While Chico's batters were slamming balls out of the ballpark, so too were Chico tracksters sailing out of the sand pits.  The women's track team captured the NCAA championship in the long jump and triple jump in 1993, and the records set stand as school records to this day.

Performance on the playing field was equally matched by performance in the classroom, and laboratory.  The final decade of the century saw several Chico faculty achieve international reputations in areas of third world economics, the entomology of central African ants, and mathematical error theory, a field so esoteric that perhaps no more than 25 mathematicians worldwide could comprehend it and nobody could describe it in words. 

The University offers 87 bachelors and masters degrees distributed among 130 majors, minors, options, patterns and certificates.  Students in mechanical engineering and construction management consistently score high in national competitions, nobody can out talk our forensics team nor outrun our people powered vehicle, and nursing students lead the nation in scores on national exams.  The campus newspaper, the Orion, has received the "Pacemaker" award for excellence in journalism for five of the past seven years, and our Students in Free Enterprise placed first in the 1999 International Exposition.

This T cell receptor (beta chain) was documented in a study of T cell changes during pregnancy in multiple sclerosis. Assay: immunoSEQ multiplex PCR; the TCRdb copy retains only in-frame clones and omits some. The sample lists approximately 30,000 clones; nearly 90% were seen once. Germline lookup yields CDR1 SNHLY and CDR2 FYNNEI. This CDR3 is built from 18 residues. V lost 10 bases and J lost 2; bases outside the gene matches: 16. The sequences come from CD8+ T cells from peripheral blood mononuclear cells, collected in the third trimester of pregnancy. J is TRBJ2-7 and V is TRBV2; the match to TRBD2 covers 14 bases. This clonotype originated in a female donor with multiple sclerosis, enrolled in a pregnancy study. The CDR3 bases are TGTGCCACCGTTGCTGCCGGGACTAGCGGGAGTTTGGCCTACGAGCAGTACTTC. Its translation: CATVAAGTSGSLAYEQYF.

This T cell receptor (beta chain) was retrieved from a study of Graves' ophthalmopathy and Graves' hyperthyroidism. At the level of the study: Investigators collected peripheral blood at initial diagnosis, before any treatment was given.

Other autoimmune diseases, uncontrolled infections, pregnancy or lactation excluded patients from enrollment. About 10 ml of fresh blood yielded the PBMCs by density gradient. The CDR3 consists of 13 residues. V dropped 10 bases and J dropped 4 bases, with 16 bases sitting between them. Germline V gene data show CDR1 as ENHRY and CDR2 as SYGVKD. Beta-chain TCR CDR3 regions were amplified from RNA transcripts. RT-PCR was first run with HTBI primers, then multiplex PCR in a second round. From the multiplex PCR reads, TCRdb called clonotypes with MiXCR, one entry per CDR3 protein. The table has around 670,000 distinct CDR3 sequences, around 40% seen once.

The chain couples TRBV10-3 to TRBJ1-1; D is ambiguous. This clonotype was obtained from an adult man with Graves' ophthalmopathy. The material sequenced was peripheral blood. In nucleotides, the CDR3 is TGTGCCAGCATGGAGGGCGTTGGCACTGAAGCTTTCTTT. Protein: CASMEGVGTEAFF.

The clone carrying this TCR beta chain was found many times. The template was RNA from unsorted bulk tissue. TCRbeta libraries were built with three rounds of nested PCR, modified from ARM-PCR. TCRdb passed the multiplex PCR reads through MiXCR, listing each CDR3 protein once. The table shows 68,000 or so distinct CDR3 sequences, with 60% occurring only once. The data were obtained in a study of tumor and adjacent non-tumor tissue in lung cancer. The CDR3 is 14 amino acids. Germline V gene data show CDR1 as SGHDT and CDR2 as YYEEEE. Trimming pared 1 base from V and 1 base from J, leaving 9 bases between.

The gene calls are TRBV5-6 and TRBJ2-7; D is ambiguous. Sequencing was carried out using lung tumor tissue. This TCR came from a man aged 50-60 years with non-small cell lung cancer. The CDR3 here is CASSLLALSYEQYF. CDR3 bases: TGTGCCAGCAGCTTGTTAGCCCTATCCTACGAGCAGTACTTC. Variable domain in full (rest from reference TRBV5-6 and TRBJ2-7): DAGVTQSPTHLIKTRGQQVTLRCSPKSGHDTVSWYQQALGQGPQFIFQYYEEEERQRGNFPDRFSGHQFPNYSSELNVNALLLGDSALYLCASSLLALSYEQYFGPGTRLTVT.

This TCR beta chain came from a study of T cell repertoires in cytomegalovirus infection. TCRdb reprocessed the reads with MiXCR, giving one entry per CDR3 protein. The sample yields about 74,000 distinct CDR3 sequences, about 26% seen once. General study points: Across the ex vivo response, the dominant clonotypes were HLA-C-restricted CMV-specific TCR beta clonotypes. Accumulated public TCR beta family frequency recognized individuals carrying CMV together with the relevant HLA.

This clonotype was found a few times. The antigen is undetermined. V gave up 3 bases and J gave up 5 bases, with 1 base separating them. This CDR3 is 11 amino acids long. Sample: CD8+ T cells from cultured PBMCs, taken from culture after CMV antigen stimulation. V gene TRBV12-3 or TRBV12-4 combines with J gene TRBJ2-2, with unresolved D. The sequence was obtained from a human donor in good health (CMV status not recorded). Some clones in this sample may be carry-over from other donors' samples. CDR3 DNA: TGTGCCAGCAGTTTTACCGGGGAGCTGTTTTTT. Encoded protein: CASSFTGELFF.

The University has rebounded from the dubious honors bestowed by Playboy and MTV.  Prospective students are increasingly designating Chico as their campus of first choice, and Chico consistently rates among the best in the West in college rankings. 

The Faculty Senate, recognizing that all we do and who we are, goes well beyond the realm of just the faculty and reflects equally upon the concerns of students, was renamed the "Academic Senate" in 1994, with Jim McManus as the first chair.   

As the century comes to a close, we may feel secure in knowing that we have fulfilled our primary mission, as recently stated by the President:  "No matter what innovations lie ahead, the bottom line always will be student success."